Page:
Strengthening Europe’s sustainable energy and climate technology diplomacy: Harnessing networks for norm leadership




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Strengthening the European Unions climate change diplomacy was the focus of an innovative workshop which brought together key stakeholders at the Foundation for European Progressive Studies (FEPS) in Brussels on 1 June. The workshop was hosted by FEPS in partnership with the Transnational Law Institute (TLI) of the Dickson Poon School of Law, King's College London, and Fondation Jean-Jaurès.

The European Union has long played a leadership role in the global response to climate change and the challenge of increasing access to sustainable energy. The EUs reputation as a leader has proved a significant asset in the EUs intergovernmental and people-to-people diplomacy. To maintain and extend this diplomatic asset, the EU faces at least three challenging developments: 1. The diffusion of relevant intergovernmental coordination into multiple negotiating tracks and processes; 2. The growing relative importance of non-EU sources of finance, technology and expertise, especially from large and higher-income emerging market countries; and 3. The centrality of technology in contemporary global interventions to deal with climate change and promote sustainable energy.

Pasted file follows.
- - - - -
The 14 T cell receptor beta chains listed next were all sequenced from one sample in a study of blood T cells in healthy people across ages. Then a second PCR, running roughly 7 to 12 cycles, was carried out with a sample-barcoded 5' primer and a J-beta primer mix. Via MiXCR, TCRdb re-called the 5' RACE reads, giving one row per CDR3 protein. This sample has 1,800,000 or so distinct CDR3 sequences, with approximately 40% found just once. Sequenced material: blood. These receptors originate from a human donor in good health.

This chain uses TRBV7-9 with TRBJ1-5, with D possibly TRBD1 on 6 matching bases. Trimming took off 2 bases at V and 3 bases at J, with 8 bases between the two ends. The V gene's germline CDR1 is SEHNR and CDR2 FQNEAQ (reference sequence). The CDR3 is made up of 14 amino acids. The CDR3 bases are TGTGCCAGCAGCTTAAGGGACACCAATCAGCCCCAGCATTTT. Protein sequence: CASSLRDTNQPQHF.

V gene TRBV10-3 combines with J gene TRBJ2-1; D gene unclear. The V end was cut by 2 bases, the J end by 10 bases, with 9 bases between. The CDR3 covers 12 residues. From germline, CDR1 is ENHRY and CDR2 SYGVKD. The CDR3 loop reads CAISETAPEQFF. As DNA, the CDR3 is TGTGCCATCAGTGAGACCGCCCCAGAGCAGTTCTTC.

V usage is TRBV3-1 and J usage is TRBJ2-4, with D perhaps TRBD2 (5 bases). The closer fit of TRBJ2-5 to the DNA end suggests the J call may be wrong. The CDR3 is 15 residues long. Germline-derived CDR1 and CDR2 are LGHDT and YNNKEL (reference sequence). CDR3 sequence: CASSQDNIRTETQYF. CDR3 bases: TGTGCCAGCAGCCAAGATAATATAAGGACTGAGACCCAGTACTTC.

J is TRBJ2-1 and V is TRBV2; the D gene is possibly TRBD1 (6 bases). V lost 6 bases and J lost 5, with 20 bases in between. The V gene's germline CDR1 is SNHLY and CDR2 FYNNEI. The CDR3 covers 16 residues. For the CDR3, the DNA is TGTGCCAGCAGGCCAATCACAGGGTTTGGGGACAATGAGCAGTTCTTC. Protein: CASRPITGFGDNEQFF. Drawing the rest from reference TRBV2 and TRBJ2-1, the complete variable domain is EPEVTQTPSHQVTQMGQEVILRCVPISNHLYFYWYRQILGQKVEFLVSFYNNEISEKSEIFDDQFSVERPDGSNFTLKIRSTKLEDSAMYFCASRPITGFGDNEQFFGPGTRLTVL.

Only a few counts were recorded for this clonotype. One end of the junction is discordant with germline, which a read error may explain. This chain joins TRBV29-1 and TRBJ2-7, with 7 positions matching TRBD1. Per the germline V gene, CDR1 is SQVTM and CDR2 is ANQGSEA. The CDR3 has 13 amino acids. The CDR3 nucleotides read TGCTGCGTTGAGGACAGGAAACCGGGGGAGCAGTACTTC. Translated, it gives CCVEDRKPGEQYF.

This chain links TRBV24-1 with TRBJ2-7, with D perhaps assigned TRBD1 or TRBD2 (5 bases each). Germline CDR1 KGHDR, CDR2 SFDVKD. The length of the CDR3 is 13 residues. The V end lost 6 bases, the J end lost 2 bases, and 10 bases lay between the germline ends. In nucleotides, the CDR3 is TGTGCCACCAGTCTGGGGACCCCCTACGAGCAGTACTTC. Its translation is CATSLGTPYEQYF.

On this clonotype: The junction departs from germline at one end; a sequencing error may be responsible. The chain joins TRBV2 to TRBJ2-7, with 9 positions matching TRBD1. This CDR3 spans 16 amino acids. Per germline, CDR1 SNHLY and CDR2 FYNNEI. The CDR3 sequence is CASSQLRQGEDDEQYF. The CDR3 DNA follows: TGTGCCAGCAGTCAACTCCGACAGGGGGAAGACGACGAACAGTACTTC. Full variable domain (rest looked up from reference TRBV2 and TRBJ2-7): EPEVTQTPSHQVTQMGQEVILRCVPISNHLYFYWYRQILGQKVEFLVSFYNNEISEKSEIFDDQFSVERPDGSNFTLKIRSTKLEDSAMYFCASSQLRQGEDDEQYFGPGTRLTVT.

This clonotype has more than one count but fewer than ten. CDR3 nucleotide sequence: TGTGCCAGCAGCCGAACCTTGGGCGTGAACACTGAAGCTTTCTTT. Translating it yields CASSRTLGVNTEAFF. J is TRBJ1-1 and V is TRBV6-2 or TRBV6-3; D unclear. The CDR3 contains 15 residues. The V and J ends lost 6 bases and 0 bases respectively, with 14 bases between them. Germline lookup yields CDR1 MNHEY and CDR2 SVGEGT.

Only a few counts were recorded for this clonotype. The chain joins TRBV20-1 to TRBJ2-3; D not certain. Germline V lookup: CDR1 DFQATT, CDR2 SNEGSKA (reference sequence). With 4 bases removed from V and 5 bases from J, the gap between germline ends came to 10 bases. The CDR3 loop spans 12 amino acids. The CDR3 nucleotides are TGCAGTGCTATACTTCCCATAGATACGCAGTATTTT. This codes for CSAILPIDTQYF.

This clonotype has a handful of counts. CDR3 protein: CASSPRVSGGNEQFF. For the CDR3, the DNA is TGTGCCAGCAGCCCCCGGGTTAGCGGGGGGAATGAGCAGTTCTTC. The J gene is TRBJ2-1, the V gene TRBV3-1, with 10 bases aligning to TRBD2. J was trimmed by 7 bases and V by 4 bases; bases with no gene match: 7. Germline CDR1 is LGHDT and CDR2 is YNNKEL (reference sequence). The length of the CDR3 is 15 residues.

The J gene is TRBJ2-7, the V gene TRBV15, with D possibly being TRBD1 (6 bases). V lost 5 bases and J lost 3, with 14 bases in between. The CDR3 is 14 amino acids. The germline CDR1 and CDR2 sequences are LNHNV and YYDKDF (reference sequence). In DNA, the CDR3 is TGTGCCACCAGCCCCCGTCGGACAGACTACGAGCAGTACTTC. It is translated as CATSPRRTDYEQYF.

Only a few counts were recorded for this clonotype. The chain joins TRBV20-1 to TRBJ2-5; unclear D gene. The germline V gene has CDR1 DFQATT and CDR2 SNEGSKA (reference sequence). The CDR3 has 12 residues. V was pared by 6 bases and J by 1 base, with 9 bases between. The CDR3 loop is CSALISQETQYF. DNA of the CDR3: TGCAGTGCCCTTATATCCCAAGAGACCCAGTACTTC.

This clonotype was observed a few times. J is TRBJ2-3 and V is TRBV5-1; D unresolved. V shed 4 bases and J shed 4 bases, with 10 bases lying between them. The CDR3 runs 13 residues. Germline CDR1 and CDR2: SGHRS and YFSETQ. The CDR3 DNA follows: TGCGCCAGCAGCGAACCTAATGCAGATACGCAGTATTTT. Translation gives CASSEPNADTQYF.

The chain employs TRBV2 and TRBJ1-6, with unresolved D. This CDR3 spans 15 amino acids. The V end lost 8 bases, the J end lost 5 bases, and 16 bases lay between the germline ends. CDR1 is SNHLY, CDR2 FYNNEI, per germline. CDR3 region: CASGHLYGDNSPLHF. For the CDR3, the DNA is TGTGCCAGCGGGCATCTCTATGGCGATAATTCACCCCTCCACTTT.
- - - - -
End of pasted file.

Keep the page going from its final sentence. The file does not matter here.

Technology is vital to the challenge of tackling climate change. The EU has a major opportunity to strengthen its contribution in this field in the post-Paris conference implementation phase. This workshop brought together a diverse group of creative thinkers from critical institutions to examine how the EU can do just that, working through the norms, the institutional architecture and the networks that drive positive change. Participants heard from presenters from the European Commission, the Party of European Socialists, the UN Framework Convention on Climate Change (UNFCCC), the French presidency of the UNFCCC Conference of Parties, the UN's Sustainable Energy for All (SE4All) initiative and other stakeholders. The workshop was held under the Chatham House rule.

Read the activity report